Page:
When my 10-year old daughter started a new school last year, Valerie* took her under her wing. We quickly found out that this girl always had trouble making friends because she is very possessive. She forbid my daughter from playing with anyone else at recess, and didn't want her taking art classes because she doesn't care for art, which my daughter loves. Valerie is away for a month this summer, and I want my daughter to play with other girls. But she is afraid her "best friend" will find out and get mad. How can I help her break away from a friend who is very mean and immature?
In her wonderful book Odd Girl Out, Rachel Simmons talks about the challenges that come when we socialize our daughters to "be nice" to others, even at the risk of not being true to themselves. She uses the term "relational aggression" to talk about how girls undermine one another in subtler, but oh-so-profound ways. Here are some things you can do to help your daughter choose better friends.
• Don't try to convince her that Valerie is a bad person. The sense of belonging and loyalty that comes from thinking you have a "best friend" is powerfully affirming, even if that friend is selfish and unkind. Validate the things your daughter likes about her friend so she will be receptive to your input. "Valerie always has creative ideas for things to do. I think you have fun when you're together and she's happy with you. I can see where it might be confusing when you think about whether to stay friends or let her go."
• Ask her how she feels when she dictates the rules of the friendship. "I know it makes you feel special to know that someone wants you to be her best friend. But can you tell me how it feels when she tells you who you can talk to, or what classes you can take?" Listen without interrupting so she knows it is safe to speak truthfully with you. By being a neutral sounding board, you will afford her the possibility to explore what it is costing her to have this kind of friendship.
• Share a personal story. Most of us have had our share of difficult friendships along the road of growing up. Tell her about an experience with someone whose conditions for friendship made you realize that they were using you, rather than genuinely caring about you. Talk about how difficult it was to decide whether to stick with this friend or part ways ("Sometimes I sort of liked that she was bossy because she felt like the big sister I had always wanted"). If she senses that you have been through a similar experience with a friend -- liking them but also feeling they weren't always good to you -- it may help her be open to your support when she's ready to break free of Valerie.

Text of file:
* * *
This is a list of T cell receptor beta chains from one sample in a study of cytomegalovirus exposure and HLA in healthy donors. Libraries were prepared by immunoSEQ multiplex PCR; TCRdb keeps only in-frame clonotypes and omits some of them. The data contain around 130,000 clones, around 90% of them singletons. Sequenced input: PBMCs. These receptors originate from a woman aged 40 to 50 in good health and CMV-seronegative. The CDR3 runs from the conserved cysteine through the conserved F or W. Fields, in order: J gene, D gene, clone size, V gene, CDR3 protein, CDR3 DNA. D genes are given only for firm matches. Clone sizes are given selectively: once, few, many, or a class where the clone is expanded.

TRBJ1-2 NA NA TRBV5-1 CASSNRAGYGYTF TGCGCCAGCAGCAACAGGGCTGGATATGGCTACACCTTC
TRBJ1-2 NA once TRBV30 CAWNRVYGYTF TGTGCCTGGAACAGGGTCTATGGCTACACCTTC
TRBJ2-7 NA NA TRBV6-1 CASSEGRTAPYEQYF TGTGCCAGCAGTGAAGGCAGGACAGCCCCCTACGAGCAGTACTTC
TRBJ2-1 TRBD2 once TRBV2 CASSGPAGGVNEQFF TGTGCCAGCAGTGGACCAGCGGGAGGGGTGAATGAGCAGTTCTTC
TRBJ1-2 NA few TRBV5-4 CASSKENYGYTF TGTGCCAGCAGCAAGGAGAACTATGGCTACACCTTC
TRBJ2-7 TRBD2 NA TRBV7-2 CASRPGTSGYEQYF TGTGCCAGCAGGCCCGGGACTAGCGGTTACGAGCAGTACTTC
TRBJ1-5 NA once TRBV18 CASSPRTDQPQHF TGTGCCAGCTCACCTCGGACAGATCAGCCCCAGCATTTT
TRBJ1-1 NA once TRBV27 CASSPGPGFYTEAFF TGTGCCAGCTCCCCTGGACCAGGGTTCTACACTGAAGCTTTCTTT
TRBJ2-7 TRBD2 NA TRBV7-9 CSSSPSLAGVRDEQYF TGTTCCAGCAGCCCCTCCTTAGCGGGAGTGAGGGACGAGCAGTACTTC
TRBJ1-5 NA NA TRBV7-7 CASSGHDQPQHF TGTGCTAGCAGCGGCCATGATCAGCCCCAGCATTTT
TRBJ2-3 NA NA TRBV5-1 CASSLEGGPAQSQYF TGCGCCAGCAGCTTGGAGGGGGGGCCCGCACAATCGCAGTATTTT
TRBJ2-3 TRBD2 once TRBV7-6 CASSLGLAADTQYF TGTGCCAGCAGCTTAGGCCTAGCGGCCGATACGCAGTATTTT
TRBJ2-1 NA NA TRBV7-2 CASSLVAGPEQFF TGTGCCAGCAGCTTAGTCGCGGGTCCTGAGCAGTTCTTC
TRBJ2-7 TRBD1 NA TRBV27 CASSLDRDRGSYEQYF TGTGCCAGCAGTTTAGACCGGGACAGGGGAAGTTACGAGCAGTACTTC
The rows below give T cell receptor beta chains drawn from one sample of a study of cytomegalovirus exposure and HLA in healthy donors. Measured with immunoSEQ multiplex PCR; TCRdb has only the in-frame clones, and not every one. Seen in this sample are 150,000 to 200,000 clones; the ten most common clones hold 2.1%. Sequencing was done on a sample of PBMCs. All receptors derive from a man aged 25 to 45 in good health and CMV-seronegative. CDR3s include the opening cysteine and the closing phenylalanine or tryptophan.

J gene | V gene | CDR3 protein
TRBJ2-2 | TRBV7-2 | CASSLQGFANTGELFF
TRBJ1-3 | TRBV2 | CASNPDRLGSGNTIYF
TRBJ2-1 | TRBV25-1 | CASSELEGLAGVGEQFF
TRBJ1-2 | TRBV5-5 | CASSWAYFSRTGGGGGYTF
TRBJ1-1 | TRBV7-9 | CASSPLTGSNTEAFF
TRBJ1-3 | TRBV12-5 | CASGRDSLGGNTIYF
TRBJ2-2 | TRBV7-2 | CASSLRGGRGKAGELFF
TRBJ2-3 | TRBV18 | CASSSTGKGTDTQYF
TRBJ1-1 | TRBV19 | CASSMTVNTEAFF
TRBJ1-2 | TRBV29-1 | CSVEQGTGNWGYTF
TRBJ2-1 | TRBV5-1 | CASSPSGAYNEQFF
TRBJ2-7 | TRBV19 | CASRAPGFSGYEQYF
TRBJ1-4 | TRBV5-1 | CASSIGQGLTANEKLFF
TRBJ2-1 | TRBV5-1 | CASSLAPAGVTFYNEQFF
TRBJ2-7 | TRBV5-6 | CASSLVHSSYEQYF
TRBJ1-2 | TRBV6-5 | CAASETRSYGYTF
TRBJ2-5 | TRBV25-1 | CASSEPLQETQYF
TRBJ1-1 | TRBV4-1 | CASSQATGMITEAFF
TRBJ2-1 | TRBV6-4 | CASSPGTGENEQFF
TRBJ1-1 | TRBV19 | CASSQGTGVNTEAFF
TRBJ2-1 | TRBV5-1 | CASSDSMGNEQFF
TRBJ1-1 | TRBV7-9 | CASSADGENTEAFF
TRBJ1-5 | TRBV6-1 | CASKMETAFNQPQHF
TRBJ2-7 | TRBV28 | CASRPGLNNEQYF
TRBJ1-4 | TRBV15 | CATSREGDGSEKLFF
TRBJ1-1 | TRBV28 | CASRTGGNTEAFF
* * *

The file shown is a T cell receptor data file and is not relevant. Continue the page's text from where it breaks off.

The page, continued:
• Create opportunities for new friendships to blossom. The best way to let go of an unhealthy friendship is to experience how nice a healthy one is. Sign your daughter up for a local camp, a youth-oriented volunteer group or those art classes. By creating conditions for her to meet other children, she may find herself enjoying new friendships, casting Valerie in a naturally less desirable light.
• Take charge. It may be necessary to decide for your daughter that she is going to take a few art lessons or have a get together with another friend, even if she's fearful about Valerie's reaction. While it's good to respect your daughter's wishes about who she plays with and so forth, don't be afraid to step in if her need for Valerie's approval is limiting her ability to make healthy decisions or pursue her interests.
• Invite her to speak candidly with Valerie about her feelings. Your daughter may be resistant to this idea, but you can try role playing a conversation that would help your daughter hear what it sounds like to speak up on her own behalf. "Valerie, I really like you and we have a good time together, but I want to be able to play with other kids, too, and it's hard when you tell me that if I was really your friend, I would only want to spend time with you."
By helping your daughter honor herself and stand up for what she deserves in a loving friendship, you will be giving her the tools for healthy relationships down the road. Best of luck to you both!
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Susan Stiffelman is the author of Parenting Without Power Struggles: Raising Joyful, Resilient Kids While Staying Cool, Calm and Connected. She is a family therapist, parent coach, and internationally recognized speaker on all subjects related to children, teens and parenting. To learn more, visit her Facebook page or sign up for her free newsletter.